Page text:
Her tablet pings once, flashes a notif, pings again and flashes a second. Two auctions won. Both lower than she’d like, both lower than the national minimum, but it’s a start. It’s a reason to get out of bed. Her mum shouts her again, she hollers back. Before she gets up though she’s got the CopWatch wiki open in front of her, checking her route. London Transport Police drone spotted at Mile End, actual cops doing spot checks at Bank. Fuck it. She’s gonna have to change her route — she’s not put credit on her legit Oyster card for time, and she’s only reasonably sure the three hacked ones in her wallet will get her through to Zone 1 from right out here in the forgotten sprawl of Zone 4. Even if they do, re-routing round these checks are going to put an extra half hour on her trip.
She’s out of bed, pulling on clothes, before her mum calls her for a third time.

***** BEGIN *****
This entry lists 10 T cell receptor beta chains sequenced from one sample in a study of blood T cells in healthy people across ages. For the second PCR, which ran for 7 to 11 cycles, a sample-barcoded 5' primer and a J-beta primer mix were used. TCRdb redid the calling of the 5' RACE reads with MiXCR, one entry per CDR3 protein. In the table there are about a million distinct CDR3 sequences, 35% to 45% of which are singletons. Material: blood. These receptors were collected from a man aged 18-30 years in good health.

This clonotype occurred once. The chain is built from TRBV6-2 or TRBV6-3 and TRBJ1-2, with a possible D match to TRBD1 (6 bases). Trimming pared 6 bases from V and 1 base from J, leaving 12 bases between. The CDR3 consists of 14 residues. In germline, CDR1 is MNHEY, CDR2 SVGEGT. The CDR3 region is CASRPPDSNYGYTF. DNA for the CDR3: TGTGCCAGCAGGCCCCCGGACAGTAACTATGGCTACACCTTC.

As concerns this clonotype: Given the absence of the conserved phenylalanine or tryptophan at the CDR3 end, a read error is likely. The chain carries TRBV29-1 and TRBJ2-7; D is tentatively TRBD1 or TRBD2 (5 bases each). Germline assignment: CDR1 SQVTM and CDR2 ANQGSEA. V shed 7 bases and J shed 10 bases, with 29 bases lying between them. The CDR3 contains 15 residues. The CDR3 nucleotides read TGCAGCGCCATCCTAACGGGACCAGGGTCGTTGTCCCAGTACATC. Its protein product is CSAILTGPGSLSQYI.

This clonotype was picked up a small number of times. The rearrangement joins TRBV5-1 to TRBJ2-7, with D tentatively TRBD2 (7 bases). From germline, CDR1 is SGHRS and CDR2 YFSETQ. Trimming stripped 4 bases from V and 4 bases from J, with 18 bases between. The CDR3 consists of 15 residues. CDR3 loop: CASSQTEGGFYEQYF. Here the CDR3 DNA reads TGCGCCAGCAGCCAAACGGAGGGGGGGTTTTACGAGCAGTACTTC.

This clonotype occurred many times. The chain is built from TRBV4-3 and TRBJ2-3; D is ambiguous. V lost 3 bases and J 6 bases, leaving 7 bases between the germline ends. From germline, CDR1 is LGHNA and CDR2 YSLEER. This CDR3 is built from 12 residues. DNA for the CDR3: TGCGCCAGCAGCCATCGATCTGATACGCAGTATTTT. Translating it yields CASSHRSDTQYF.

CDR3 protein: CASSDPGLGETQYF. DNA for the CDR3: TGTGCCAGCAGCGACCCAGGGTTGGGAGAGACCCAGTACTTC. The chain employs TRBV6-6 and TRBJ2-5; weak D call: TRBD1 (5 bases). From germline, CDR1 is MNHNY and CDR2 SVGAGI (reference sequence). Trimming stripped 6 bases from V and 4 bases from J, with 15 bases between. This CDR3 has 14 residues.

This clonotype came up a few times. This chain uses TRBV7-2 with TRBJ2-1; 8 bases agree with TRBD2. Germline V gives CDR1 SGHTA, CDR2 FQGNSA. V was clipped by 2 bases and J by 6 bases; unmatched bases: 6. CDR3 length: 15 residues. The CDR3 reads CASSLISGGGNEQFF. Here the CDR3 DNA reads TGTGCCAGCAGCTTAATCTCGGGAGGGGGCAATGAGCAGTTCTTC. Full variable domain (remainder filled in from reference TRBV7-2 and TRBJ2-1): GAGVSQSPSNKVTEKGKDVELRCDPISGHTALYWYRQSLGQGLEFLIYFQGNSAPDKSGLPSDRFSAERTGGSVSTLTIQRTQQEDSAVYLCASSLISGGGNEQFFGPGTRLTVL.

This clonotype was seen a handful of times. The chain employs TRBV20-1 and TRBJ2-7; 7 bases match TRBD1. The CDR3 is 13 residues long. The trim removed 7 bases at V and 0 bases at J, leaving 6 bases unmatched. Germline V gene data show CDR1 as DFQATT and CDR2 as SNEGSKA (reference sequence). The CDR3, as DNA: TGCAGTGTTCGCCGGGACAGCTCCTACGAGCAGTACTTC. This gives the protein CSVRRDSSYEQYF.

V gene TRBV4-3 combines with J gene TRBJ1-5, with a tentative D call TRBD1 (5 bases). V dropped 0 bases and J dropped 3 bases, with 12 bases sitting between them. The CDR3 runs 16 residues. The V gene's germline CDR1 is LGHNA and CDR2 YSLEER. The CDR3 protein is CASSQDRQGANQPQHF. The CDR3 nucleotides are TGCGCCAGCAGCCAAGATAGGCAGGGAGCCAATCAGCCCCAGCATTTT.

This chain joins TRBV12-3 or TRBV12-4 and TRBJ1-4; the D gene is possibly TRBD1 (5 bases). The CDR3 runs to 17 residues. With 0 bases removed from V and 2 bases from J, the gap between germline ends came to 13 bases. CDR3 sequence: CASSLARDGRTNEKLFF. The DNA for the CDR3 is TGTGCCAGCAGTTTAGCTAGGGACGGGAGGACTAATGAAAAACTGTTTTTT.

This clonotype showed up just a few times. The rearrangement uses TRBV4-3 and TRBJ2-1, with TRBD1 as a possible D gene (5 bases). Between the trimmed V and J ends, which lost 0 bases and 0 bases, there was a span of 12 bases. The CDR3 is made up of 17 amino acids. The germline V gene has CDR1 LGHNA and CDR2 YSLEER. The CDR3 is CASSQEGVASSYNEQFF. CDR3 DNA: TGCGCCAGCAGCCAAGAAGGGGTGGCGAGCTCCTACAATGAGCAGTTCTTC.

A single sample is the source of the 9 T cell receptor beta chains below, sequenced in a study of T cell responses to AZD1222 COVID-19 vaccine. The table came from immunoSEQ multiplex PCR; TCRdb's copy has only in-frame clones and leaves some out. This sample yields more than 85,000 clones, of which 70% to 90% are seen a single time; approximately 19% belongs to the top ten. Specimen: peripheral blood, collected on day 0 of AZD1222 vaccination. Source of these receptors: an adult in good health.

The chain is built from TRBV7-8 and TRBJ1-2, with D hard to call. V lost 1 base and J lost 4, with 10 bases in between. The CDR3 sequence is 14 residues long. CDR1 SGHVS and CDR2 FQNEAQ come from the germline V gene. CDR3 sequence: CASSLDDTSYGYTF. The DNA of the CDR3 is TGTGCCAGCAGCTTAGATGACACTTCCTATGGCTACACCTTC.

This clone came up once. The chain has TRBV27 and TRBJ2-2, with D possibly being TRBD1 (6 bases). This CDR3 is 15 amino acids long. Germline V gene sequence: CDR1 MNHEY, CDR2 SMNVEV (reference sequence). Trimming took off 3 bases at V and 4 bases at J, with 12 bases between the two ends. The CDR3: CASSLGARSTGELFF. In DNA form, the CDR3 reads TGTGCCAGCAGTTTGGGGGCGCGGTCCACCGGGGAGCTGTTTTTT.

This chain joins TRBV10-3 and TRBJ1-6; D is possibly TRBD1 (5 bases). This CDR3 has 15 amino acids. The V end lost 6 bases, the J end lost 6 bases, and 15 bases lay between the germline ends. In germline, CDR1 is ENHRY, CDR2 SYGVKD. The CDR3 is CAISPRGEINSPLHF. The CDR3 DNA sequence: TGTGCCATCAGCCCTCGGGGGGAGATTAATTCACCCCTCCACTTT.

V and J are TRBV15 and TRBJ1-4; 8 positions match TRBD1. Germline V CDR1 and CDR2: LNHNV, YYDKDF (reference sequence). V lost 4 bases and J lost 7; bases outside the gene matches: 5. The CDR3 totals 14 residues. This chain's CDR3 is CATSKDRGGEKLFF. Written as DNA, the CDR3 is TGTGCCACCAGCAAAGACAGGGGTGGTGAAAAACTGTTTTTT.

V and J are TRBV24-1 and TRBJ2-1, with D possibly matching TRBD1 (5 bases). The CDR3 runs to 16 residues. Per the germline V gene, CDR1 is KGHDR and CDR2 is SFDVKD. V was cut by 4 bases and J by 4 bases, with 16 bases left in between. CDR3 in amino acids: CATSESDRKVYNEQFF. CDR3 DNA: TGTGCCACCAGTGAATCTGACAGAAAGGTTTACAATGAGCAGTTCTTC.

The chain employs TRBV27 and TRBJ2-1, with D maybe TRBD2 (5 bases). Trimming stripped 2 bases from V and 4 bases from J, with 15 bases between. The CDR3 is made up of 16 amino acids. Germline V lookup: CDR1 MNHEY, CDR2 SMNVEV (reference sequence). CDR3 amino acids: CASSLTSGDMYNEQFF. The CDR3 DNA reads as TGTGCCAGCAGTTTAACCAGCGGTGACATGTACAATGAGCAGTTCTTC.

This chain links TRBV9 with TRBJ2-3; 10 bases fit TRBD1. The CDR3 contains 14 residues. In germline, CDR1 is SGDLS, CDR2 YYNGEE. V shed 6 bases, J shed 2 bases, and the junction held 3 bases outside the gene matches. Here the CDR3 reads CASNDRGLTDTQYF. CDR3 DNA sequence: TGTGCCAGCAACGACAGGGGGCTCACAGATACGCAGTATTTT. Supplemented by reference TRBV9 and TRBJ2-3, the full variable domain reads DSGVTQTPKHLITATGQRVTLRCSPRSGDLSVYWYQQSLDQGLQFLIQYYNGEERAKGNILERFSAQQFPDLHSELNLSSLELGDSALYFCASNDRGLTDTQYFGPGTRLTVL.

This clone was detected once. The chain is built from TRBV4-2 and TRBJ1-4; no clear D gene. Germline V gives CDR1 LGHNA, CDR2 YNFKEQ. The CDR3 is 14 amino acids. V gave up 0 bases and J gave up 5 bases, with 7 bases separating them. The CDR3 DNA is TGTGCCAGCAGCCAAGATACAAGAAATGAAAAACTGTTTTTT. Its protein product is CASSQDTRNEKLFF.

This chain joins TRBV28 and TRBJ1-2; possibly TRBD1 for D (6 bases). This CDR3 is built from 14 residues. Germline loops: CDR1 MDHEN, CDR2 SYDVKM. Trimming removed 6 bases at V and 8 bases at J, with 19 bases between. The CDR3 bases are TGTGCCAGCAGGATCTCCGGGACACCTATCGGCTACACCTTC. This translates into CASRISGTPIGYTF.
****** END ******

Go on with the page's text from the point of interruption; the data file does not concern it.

0920, Oxford Circus tube station
As she reaches the exit barrier at Oxford Circus there’s some kerfuffle on the other side, cursing and shouting, and as the crowd gets out of the way she can see what’s going on; security theatre breaking its own fourth wall as two cops wrestle with a guy and get him to the floor, gloved hands pulling back his hood to reveal the shock of his warped face, mutated beyond machine recognition into a disturbed alien mask. Nicki has seen it before, but it still surprises her that people would go to those ends, pumping their face full of QVC home botox injections just to fool the cameras. Misuse can lead to dangerous long term side effects, the EULAs warn. Plus they just look fucking painful. Apparently the swelling goes down after a while, but the stretch marks remain — plus if that’s the only way you can do business inside Zones 1 & 2 then you need to start jacking your cheeks and forehead up with that shit all over again.